The “Co-living units” are envisioned as a modern form of shared living, where like minded individuals are focused on a sense of community, and through intelligently designed spaces and smart technology, are able to live a more convenient and fulfilling lifestyle. The private bedrooms and bathrooms along with rights to a portion of the shared living space within the ‘co-living units’ will be rented out to individuals. It is intended that this type of accommodation will be desirable to people looking for single-room rental accommodation which also comes with a sense of community. It will also be desirable to people who are more transient such as students, seniors, new immigrants and people moving nationally/ internationally for work and need to be close to transit. Although this is the target market, there will be no exclusions based on age
The applicants are asking for 26 co-living units with 97 private bedrooms, in addition to 16 traditional (not co-living) rental units. They also propose commercial uses at the street level.
A new and unique event has been announced for our community – ‘Weston Youth POPS!’ on Saturday, Aug 14th, 11 am to 4 pm (FREE).
What is a ‘POPS’?
It’s a privately owned public space configured for the community to create, celebrate, and play. And Weston now has two of them, located just south of Lawrence Ave at The Pink Alley (1804 Weston Rd) and the old Frontlines location (1844 Weston Rd). Weston Youth POPS is an event that introduces these locations to the community and celebrates what Weston is all about.
There are over a dozen food, artists, stage, and interactive activities within the two locations. Including games and programming for kids 6-12 yrs, a DJ for teens, a ‘Cook-Off’ and inspiring art installations.
This event is brought to us by Frontlines in partnership with a host of community organizations and Castlepoint Numa (the developer partner of the Weston Park Baptist project planned for Weston and Lawrence).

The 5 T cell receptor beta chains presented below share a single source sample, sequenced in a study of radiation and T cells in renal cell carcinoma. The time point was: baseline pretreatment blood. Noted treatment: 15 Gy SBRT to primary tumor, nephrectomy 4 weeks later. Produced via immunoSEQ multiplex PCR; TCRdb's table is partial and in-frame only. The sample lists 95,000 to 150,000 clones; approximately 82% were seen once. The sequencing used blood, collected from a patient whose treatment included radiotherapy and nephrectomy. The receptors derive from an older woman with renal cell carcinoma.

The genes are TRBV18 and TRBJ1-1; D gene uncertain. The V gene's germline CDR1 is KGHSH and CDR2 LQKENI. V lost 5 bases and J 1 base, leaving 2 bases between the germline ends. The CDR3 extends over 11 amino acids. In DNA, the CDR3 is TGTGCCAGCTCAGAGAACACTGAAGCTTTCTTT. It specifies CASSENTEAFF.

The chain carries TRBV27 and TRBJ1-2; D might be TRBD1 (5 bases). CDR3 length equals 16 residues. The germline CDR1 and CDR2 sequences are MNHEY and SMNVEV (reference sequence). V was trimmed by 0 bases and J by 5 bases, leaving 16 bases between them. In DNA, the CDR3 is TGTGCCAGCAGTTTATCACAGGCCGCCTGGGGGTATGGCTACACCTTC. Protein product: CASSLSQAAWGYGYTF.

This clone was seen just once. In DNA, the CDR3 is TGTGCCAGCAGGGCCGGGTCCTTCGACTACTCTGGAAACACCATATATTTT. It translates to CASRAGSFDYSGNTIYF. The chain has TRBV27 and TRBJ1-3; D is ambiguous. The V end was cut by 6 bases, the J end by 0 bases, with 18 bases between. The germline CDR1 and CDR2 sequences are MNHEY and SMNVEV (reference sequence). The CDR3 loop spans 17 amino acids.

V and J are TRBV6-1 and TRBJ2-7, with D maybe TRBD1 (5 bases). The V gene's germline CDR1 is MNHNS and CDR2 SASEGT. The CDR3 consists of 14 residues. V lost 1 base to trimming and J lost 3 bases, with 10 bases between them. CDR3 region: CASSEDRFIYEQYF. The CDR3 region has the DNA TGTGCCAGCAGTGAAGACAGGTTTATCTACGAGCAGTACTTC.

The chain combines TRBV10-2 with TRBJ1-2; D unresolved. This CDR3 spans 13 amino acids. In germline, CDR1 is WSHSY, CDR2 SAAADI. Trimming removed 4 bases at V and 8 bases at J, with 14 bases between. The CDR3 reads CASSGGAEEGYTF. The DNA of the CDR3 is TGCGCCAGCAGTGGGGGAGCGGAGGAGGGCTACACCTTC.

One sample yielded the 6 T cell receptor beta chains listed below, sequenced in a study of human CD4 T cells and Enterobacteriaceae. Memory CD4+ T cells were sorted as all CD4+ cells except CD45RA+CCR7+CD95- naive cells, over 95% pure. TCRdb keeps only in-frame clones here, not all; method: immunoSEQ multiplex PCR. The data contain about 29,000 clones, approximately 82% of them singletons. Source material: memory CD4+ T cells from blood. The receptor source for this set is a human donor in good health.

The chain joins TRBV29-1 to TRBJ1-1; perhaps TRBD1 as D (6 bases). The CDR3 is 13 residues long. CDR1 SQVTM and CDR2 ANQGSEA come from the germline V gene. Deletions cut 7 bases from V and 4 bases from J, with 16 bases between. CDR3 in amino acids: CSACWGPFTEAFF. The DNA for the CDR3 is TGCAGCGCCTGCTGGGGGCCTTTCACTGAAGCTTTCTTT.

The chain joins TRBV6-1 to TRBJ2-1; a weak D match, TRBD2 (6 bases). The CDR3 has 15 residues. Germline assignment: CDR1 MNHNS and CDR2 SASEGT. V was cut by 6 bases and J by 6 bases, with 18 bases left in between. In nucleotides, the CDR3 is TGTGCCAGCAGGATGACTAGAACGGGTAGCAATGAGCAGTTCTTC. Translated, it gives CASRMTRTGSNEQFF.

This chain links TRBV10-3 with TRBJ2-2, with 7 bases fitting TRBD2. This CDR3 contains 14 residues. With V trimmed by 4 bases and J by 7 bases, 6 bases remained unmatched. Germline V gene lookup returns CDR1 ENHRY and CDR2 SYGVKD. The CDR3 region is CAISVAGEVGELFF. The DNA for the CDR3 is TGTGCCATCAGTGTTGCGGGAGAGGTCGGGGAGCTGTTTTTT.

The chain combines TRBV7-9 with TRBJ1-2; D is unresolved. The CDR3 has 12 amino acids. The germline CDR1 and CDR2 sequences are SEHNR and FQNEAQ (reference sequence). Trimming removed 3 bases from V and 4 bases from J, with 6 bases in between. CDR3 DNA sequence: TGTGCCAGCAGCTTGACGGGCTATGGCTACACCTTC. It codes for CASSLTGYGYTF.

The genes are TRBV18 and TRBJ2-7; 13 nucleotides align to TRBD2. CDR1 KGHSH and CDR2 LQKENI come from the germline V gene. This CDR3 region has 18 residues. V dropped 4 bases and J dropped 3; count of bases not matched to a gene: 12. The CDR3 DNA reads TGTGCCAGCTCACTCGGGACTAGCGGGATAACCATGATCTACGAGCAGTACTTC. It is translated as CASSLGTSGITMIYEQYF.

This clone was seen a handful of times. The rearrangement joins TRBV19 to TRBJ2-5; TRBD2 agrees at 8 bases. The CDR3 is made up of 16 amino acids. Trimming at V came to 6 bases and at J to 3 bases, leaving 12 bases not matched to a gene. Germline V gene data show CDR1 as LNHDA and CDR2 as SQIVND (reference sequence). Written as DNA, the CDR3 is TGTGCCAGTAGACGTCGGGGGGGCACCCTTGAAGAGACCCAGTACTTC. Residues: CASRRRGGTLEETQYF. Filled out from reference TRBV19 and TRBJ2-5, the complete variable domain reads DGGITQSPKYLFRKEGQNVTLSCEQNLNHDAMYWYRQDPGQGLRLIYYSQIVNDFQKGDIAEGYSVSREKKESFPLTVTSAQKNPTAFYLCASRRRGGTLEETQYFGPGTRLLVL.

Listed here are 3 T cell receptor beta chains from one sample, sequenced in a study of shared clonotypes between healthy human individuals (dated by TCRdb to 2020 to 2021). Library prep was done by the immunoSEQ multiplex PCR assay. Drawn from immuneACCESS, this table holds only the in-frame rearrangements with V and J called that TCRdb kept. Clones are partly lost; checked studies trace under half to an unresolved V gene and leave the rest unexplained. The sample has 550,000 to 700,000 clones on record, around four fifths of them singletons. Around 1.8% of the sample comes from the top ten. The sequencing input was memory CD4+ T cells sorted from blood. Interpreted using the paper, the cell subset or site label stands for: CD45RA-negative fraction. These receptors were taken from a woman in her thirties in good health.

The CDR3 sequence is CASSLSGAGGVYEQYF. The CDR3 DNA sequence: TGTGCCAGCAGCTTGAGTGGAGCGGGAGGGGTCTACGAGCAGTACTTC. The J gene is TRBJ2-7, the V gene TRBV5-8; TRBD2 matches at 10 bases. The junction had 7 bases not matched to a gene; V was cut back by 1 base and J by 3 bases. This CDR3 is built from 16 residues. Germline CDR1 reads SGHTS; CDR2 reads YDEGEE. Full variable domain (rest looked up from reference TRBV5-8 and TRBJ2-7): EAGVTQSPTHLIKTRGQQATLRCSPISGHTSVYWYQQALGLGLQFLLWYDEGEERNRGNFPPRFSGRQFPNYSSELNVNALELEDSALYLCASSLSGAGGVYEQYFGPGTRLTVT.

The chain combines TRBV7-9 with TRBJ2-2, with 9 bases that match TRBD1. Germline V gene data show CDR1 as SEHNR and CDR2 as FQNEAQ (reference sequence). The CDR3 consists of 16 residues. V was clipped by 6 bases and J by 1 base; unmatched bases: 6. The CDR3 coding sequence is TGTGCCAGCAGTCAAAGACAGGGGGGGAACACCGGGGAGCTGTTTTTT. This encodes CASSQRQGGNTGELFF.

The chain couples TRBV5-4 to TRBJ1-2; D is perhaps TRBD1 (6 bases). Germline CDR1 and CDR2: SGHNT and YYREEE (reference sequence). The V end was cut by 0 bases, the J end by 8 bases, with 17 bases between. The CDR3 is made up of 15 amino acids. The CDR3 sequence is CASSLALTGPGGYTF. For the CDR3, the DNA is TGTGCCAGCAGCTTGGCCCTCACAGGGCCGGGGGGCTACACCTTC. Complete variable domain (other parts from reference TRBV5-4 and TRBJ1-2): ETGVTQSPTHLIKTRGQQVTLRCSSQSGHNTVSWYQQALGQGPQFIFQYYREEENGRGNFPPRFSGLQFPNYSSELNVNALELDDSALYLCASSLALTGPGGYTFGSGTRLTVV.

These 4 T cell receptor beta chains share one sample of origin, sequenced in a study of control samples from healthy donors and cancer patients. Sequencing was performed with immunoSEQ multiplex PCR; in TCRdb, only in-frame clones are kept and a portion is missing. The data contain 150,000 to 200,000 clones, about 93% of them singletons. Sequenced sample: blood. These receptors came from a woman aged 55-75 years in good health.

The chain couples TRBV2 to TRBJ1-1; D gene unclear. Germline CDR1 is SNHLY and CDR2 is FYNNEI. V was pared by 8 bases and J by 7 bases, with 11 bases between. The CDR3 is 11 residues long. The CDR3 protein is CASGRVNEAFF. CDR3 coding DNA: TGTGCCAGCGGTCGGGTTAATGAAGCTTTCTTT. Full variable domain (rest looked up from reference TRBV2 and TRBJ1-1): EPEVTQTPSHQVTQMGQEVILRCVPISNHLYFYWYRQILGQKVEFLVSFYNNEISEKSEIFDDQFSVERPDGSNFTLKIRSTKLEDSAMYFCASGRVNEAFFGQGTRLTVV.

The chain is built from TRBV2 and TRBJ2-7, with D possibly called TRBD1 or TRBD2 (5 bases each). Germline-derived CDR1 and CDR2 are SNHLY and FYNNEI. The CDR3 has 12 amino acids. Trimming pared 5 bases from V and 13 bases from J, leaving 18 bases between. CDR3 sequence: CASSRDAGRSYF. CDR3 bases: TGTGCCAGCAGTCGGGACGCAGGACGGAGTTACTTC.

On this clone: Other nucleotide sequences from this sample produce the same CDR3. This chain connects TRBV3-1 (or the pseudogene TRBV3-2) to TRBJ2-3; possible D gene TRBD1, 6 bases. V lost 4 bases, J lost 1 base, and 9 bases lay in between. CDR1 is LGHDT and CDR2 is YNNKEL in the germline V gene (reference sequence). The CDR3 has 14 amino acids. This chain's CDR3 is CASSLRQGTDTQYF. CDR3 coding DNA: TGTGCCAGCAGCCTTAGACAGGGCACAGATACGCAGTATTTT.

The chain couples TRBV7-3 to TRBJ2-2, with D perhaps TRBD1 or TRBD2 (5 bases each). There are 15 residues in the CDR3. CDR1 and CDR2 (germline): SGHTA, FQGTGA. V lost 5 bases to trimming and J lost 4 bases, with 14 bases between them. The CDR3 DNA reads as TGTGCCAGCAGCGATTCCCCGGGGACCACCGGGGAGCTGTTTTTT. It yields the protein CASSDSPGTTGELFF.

Highlights of the day include Frontlines’ new social enterprise catering facility, Culinary Creations, serving up FREE Caribbean/Jerk-inspired chicken skewers, beef patties, chicken tacos and samosas. They’ll host a ‘Cook-Off’ among Frontburners Youth Kitchen students to be judged by award-winning writer and Food Editor from the Toronto Sun, Rita DeMontis, Toronto Police Services Interim Chief of Police James Ramer, and Celebrity Chef and Frontlines Ambassador Roger Mooking.
The event entrance is at 1804 Weston (Pink Alley), which continues its transformation with a mural by acclaimed Jamaican-born and Weston resident artist Krystal Ball. Krystal will also be on hand as she works on the alley’s participatory mural called ‘Weston Now’ (working title). Ultimately, it will be a giant photo mural consisting of portraits of Westonians. Have your photo taken; it will be sorted/selected and screened onto canvas and configured into a huge photo mural on site later in the month. Partners in realizing Krystal’s vision are UrbanArts and Community Place Hub.
The other POPS location is at 1844 Weston and will feature Shakespeare in Action performers on stage with bite-size spotlight performances all afternoon. UrbanArts will also be at 1844 with an interactive painting workshop with another Weston artist, Star Nahwegahbo, a multi-media artist and a skilled art facilitator. You can paint and take your creation home. The walls of the former Frontlines building will be an outdoor gallery of Weston area murals and art panels, including the first time revealing art created for West Park Health Center.